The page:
CREATe Briefing: Victoria Espinel Discusses IP Protection

June 26, 2012
Categories: Intellectual Property

This morning, CREATe was pleased to partner with the Seattle Metropolitan Chamber of Commerce to host a breakfast discussion featuring Victoria Espinel, the country’s first U.S. Intellectual Property (IP) Enforcement Coordinator.

Espinel was in the Pacific Northwest for a ‘listening tour’ to meet with stakeholders to hear views and opinions on Intellectual Property issues that can inform White House policy.  In the session, she shared several insights into the work being undertaken by the Obama Administration on the issue of Intellectual Property protection.

First, she emphasized the primary reason why Intellectual Property protection is an important issue for the Administration – IP is a major economic driver.  To understand the full extent of the benefits of IP-intensive industries, one of the first projects Espinel and her team tackled was the research and development of a report titled Intellectual Property and the US Economy.   Highlights include:

  • IP-intensive industries create 27.1 million jobs and indirectly support another 12.9 million jobs; and nearly 30 percent of all U.S. jobs are directly or indirectly attributable to the IP-intensive industries.
  • The average weekly wage in the IP-intensive industries overall is 42% higher, and is 73% higher for patent industry jobs and 77% for copyright industry jobs.
  • Goods from the IP-intensive industries account for 60% of all US exports. In 2010 alone, IP-intensive industries accounted for about $5.06 trillion in value added, or 34.8 percent of U.S. gross domestic product.

Next, Espinel touched on a few key areas of focus. These include:

  • Increase in law enforcement. Espinel’s team is working with Federal agencies to increase their ability to respond to the increased need to address IP theft.  She shared several milestones, including:
    • U.S. Customs and Border Protection (CBP) and U.S. Immigration and Customs Enforcement (ICE) increased seizures of counterfeit pharmaceuticals by nearly 600%.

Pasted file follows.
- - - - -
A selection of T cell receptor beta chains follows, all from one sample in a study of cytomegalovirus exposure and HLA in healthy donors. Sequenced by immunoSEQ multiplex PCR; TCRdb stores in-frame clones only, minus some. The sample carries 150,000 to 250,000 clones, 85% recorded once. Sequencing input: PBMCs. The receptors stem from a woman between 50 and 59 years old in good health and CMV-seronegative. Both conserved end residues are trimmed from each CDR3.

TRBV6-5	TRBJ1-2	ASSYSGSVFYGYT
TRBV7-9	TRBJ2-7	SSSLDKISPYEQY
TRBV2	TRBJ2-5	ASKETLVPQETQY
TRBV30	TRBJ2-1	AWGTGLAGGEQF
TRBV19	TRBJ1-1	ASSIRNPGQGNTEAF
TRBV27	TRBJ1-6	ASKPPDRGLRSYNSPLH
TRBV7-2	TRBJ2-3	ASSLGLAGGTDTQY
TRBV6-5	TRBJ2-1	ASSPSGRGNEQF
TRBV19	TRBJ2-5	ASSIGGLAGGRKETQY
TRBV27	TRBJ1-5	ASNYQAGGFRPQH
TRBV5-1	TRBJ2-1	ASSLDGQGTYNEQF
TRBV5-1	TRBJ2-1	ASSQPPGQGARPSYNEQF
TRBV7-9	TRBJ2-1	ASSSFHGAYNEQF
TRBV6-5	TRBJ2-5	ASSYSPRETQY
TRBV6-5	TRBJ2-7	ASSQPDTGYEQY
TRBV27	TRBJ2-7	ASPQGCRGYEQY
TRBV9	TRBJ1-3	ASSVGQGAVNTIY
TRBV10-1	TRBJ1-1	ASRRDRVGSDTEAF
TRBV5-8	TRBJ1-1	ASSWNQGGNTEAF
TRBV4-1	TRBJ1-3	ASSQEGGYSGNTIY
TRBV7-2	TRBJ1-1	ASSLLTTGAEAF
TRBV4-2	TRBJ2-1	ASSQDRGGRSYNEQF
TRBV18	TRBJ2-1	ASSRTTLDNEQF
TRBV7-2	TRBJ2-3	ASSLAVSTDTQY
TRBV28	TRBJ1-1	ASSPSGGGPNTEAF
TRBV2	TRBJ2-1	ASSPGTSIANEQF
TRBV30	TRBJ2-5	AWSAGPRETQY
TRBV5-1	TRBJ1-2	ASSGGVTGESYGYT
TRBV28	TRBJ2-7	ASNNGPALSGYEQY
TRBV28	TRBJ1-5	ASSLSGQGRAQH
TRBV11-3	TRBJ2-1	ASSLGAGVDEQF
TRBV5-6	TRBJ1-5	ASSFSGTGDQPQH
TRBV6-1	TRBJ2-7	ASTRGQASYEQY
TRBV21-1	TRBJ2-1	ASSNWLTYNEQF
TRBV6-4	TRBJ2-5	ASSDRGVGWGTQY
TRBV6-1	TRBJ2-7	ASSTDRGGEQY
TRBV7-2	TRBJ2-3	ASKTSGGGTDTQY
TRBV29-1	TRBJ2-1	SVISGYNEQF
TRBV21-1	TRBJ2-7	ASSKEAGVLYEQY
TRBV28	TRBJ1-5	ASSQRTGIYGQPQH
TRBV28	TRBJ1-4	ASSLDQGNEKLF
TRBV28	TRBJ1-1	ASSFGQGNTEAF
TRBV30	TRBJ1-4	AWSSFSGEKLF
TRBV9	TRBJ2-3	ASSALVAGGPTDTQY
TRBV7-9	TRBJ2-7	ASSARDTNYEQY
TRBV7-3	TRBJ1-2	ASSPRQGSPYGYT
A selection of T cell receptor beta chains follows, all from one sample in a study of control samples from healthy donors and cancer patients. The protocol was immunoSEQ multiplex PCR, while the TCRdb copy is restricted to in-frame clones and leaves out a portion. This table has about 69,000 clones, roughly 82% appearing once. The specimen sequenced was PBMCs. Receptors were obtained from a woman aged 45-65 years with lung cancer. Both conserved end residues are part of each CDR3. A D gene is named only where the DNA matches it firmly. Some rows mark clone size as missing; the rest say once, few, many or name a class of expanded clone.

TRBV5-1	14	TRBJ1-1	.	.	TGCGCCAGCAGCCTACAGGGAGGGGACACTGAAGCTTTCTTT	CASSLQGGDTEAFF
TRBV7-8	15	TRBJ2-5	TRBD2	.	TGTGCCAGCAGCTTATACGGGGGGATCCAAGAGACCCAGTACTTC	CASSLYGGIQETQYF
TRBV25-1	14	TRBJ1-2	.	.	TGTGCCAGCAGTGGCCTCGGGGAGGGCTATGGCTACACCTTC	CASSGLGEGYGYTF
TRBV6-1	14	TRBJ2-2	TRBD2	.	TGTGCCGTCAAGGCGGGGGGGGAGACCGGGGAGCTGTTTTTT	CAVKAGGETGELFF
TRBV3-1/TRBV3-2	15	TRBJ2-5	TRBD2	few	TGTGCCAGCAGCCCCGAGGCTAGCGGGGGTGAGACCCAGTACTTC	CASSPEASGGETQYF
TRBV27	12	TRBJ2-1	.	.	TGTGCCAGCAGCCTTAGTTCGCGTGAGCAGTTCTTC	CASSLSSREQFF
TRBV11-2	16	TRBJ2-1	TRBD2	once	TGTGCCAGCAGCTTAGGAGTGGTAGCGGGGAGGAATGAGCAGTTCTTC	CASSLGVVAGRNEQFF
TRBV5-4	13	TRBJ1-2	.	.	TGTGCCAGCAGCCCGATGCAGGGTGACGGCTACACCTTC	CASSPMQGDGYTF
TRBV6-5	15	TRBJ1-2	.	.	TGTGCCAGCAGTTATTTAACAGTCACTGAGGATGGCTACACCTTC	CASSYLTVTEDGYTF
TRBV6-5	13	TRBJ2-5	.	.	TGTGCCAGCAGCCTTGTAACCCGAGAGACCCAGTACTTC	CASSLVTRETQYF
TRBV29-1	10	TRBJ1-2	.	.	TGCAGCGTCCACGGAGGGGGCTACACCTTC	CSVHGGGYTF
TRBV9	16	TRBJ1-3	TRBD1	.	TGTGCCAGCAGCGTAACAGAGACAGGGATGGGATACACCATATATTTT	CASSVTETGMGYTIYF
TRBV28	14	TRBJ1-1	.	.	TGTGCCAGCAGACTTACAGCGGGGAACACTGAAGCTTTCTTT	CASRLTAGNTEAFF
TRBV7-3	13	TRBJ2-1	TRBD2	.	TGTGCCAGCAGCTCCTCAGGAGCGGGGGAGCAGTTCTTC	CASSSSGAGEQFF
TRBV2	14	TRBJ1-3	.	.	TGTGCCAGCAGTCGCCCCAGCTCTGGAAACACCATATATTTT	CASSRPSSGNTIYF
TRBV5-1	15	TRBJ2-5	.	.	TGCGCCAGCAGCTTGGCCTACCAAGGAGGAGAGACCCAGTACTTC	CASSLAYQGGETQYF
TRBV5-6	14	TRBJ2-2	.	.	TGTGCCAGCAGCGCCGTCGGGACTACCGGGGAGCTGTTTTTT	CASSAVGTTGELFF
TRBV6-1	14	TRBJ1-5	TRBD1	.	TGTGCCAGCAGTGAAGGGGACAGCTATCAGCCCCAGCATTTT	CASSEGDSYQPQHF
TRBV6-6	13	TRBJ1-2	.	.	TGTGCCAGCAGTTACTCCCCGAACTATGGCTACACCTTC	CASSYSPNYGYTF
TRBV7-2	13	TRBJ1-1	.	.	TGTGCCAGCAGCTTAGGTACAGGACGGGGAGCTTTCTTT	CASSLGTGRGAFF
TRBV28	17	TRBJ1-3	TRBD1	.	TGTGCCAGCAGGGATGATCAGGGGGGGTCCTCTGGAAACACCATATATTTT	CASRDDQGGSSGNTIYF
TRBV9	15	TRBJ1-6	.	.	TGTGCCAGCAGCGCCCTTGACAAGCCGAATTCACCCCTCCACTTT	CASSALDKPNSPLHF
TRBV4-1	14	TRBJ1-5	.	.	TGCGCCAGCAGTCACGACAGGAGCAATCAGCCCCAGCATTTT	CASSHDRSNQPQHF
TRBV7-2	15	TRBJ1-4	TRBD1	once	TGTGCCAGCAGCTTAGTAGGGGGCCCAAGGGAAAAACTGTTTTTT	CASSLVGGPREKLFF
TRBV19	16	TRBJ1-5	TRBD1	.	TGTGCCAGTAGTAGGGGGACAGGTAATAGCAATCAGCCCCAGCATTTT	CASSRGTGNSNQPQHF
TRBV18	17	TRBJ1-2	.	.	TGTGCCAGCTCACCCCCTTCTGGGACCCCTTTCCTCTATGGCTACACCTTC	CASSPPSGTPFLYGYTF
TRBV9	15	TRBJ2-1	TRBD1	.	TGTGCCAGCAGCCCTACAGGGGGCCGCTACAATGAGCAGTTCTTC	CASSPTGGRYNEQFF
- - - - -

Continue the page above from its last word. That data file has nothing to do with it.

• ICE Homeland Security Investigations has been able to scale with a 66 percent increase in investigations, 116 percent increase in arrests and 206 percent increase in indictments.
  • Industry initiatives – voluntary agreements and best practices. Over the past two years, the Administration has facilitated a range of voluntary industry agreements designed to improve IP protection and also align with the Administration’s commitment to broader Internet principles of due process, free speech and privacy. Today, there are voluntary agreements and/or best practices in place to combat illegal Internet pharmacies and sites selling counterfeit and pirated goods; and also commitments to reducing online piracy and infringement. She also emphasized the importance of organizations including for helping multinationals implement best practices and build compliance among suppliers and business networks.
  • Consumer education. Espinel touched briefly on campaigns designed to educate consumers on the health and safety risks of online pharmaceuticals; and also mentioned the government’s most high profile initiative, the ‘McGruff’ campaigns focused on crime and also IP piracy.
  • Overseas partners. She emphasized how the Administration is working to weave the IP protection message into a broad range of meetings with overseas partner countries.

Espinel finished by sharing that the Administration is starting the process to develop the new Joint Strategic Plan on Intellectual Property Enforcement for submission to the President and Congress.  Everyone is welcome to submit ideas for this plan.